On the same day as the Queen’s Speech on 27 May, a private members’ Bill was introduced to Parliament that provides for wide-scale content filtering by network providers and device manufacturers. Whilst the headline objective is to remove ‘adult’ content from the Internet, the Bill opens the door to a much broader interpretation and in that regard, poses serious risks to freedom of expression. If adopted, the proposed regime would be implemented and overseen by private companies, outsourcing the government’s duties to corporate actors. It may never get on the Statute, but it does signal attempts by lobbying communities to pressure the government.
The Bill is called the Online Safety Bill. It is sponsored by Baroness Howe of Idlicote, wife of the former Conservative Chancellor, Geoffrey Howe. It seems that this is not the first attempt to get such a bill through Parliament. Indeed, according to the Open Rights Group, it is the fifth time that it has been presented, so it would seem that its chances of becoming law are slim. However, the possible implications of this Bill are so serious that it should not be taken lightly.
The Bill was introduced in the House of Lords, a legitimate procedure where there is no implication for the public purse. The government does not have a majority in the Lords, so that may diminish its chances of getting further.
What’s really interesting about this Bill is that it appears to have taken its template from the Digital Economy Act. This was the law to support a copyright enforcement regime imposes duties on the Internet Service Providers. As we know, the Digital Economy Act was whipped through the dying stages of the last Labour government, and has ultimately proved abortive.
The template imposes duties on the Internet Service Providers to police content, but the implementation requirements are ‘not on the face of the Bill’. This is a Parliamentary phrase meaning that information has been left out of the Bill. Instead Ofcom is asked to draft the specifics in the form of a Code of Practice, which will only come back to Parliament under the Annulment procedure. This means that Parliament will not get to scrutinise the proposals properly – and scrutiny is critical because the devil really is in the detail. (See my book A Copyright Masquerade for more on the Digital Economy Act and how it was processed).
The Online Safety Bill has three main elements. The key one is a duty on Internet Service Providers, including mobile operators. The duty requires them to provide a ‘default on’ service, where the default is the filtered service. In other words, it’s an opt-out filtering regime. They will have to filter out ‘adult’ content under supervision of Ofcom.
The big loop hole is that the Bill additionally makes provision for ‘filtering of content by age or subject category”. This language opens the way for a whole shopping list of other content, that may have absolutely nothing to do with the stated objective of the Bill.
The second element is that to implement an age verification scheme so that anyone wanting to access adult content must prove that they are over 18 years of age. Personally, I would have fewer concerns with this element, assuming that it is intended to take a concept established in the offline world and puts it online, and it would have to operate only in response to individual requests. In other words, whether or not it is a blanket scheme applied to all users, and only applies to those who try to access specific content, would need to be scrutinised.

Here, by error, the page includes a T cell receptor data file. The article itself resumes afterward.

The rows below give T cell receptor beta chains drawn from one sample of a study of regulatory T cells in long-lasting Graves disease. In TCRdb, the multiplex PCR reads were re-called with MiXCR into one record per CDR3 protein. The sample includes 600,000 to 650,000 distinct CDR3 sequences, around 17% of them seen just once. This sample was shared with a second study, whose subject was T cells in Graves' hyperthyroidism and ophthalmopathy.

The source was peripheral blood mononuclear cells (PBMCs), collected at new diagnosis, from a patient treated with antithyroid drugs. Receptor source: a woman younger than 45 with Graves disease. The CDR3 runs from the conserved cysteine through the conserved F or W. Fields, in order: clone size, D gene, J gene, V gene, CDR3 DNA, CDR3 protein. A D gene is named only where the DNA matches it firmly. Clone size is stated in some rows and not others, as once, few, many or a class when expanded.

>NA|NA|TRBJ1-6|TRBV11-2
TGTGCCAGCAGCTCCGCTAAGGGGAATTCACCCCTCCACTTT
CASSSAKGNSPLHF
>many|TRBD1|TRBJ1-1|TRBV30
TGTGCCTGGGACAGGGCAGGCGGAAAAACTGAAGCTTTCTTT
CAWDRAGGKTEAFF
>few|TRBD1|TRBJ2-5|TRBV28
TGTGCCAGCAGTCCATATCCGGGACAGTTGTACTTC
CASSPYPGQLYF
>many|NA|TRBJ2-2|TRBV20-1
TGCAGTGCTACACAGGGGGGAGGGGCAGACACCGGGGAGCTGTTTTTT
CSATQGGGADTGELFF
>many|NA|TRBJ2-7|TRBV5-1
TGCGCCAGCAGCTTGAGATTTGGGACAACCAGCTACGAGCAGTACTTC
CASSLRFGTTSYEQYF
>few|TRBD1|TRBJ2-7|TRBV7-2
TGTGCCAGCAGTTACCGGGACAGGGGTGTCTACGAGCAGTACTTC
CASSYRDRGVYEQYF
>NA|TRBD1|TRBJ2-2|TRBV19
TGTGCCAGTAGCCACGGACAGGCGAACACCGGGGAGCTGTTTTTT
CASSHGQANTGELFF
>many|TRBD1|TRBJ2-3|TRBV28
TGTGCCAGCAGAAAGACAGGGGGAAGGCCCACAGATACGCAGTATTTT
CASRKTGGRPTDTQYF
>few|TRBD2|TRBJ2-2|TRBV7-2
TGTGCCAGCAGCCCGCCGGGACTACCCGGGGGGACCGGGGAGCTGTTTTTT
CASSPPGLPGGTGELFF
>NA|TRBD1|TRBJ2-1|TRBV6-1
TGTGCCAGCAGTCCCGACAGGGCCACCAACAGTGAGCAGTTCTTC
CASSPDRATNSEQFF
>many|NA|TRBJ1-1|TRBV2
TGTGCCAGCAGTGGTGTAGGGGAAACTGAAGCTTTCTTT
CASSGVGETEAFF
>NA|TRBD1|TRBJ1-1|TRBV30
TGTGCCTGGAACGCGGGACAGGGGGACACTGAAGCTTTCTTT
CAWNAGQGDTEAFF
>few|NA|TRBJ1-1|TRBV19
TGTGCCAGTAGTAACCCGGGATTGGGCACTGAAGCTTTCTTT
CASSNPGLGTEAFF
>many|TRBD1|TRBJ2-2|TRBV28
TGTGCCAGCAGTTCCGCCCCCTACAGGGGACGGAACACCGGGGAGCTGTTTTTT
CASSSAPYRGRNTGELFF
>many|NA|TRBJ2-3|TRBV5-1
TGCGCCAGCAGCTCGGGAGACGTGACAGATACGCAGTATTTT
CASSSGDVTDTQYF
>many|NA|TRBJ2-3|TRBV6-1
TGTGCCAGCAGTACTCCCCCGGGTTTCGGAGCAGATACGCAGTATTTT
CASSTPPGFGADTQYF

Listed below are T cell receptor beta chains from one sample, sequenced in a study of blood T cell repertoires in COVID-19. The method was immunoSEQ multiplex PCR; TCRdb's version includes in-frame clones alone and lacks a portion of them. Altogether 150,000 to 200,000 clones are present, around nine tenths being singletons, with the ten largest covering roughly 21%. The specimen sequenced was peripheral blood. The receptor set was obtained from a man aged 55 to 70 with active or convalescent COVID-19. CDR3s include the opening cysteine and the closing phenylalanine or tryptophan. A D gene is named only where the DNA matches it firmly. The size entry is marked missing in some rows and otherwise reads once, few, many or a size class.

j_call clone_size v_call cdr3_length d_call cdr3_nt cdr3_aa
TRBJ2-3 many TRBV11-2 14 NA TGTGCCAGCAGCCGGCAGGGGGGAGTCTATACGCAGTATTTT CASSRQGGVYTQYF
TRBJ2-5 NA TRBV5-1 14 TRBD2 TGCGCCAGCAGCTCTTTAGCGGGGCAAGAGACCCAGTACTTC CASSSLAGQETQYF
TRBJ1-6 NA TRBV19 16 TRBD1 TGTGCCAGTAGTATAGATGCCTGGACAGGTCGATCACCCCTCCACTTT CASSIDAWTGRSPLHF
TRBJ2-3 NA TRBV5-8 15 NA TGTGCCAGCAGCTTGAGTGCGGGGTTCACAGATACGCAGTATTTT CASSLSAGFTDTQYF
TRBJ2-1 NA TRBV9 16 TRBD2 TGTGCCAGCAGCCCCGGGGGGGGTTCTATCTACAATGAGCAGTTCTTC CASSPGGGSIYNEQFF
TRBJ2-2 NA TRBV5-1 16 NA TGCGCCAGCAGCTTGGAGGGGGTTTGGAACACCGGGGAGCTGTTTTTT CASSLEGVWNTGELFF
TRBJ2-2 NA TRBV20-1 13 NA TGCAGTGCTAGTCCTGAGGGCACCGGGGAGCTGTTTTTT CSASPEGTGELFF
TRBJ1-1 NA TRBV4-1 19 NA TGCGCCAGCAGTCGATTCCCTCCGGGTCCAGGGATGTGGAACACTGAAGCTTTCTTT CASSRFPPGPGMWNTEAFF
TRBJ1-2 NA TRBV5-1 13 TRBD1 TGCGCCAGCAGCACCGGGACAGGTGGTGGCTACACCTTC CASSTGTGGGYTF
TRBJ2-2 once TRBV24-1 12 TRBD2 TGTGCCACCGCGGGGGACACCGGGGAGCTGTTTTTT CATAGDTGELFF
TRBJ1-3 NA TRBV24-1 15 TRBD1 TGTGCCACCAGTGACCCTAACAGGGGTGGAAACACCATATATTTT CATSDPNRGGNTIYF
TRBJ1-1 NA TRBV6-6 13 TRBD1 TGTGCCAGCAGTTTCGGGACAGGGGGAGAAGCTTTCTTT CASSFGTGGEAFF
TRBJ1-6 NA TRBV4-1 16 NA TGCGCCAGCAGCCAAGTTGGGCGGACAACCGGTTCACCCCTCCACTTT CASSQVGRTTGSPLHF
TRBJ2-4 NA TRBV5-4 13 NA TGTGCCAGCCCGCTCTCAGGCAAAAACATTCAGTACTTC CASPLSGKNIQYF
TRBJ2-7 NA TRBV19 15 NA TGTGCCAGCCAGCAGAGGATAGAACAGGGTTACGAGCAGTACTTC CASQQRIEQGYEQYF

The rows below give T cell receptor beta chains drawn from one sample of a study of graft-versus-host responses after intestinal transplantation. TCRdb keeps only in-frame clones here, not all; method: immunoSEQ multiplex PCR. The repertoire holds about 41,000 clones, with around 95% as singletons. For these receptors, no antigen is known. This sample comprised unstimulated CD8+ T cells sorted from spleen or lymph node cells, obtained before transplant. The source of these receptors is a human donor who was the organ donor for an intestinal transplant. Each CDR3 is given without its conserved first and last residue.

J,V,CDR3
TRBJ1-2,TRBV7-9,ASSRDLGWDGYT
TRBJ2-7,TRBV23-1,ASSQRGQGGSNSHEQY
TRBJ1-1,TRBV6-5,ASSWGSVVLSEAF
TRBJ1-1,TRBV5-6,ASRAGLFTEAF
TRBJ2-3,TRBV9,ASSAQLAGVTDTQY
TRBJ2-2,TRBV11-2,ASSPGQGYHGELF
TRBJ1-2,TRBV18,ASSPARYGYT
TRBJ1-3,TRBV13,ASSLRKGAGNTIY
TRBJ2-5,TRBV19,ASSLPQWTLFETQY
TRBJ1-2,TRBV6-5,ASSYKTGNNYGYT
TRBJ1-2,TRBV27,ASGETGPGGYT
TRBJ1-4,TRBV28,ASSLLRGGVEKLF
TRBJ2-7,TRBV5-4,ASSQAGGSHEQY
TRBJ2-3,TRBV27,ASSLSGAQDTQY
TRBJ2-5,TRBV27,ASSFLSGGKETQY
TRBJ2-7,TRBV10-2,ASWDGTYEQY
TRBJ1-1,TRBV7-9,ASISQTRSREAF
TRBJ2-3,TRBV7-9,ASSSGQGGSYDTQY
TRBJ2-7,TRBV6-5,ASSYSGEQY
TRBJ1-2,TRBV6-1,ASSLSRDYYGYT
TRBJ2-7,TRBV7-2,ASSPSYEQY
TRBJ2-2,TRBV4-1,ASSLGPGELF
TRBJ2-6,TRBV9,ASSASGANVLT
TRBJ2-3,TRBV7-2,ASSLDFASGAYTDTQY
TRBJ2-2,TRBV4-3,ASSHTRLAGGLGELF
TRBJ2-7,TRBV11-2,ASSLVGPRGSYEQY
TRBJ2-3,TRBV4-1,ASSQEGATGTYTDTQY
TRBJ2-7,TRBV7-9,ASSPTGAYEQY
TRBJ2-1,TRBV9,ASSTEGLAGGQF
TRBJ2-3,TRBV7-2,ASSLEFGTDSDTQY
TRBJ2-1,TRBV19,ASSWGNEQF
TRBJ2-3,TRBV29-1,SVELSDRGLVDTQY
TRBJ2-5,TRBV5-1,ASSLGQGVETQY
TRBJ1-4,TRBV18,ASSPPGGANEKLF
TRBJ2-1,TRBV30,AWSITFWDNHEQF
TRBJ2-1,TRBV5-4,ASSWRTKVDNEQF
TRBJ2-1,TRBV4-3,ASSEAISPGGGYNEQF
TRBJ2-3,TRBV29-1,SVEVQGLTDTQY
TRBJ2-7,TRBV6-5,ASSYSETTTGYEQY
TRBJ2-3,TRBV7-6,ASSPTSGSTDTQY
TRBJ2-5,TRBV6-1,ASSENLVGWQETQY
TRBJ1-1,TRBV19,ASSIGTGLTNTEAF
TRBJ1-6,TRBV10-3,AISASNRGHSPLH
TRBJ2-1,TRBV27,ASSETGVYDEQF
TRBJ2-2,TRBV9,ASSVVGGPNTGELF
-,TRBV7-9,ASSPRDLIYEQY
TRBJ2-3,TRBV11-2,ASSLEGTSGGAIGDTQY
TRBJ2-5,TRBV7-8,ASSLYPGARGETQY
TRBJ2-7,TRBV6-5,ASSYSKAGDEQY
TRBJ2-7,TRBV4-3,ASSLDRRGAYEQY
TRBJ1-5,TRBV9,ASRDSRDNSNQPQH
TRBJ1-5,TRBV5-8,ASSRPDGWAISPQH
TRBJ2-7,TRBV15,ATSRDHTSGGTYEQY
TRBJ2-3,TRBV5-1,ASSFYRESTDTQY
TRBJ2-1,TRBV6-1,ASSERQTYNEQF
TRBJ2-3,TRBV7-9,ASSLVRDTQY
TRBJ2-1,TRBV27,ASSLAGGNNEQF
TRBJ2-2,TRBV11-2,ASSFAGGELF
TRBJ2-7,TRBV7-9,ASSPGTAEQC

The third element mandates payment services providers, such as credit card companies, to police ‘foreign’ adult content websites by removing credit facilities, in cases where those websites fail to obtain a licence to sell their services in the UK.
It is uncertain how such a licencing scheme could be operated. A concern is that it would set precedent for any other content that the government does not like, and hence, it deserves serious and in-depth Parliamentary scrutiny.
Smart phone and tablet manufacturers would also be subjected to filtering requirements.
With its broad brush, blanket approach to filtering, this Bill has serious potential to violate the right to freedom of expression and it would also seem to be a flagrant breach of EU law (perspectives from the lawyers are welcome!). It most certainly will violate net neutrality.
As a private members' Bill, it is unlikely to make the full run into law, but it must raise concerns about the ability to abuse the Parliamentary process in order to bring in laws that engage freedom of expression, without proper scrutiny.
I personally find pornography offensive to women, and agree that it is not appropriate for children to access such content, but as a free speech advocate, I also recognise that some forms of it are legal, and the approach in this Bill is not compliant with a liberal democracy and bastion of free speech as Britain rightly claims to be. An alternative solution should be found, and there must be full democratic debate before any legislation is imposed.
Analysis of the earlier versions of the Online Safety Bill has been done by the Open Rights Group.
If you liked this posting, then you may also like my book A Copyright Masquerade: How Corporate Lobbying Threatens Online Freedoms The book discusses the Digital Econonmy Act, how the draft law was formulated by lobbyists, and and what really happened as it went through Parliament. Could this be the template for the Online Safety Bill?
This is an original article from Iptegrity.com and reflects research that I have carried out. If you refer to it or to its content, please cite my name as the author, and provide a link back to iptegrity.com. Media and Academics – please cite as Monica Horten, 2015, Online Safety Bill – a back-door to Internet filtering in Iptegrity.com, 4 June 2015. Commercial users - please contact me.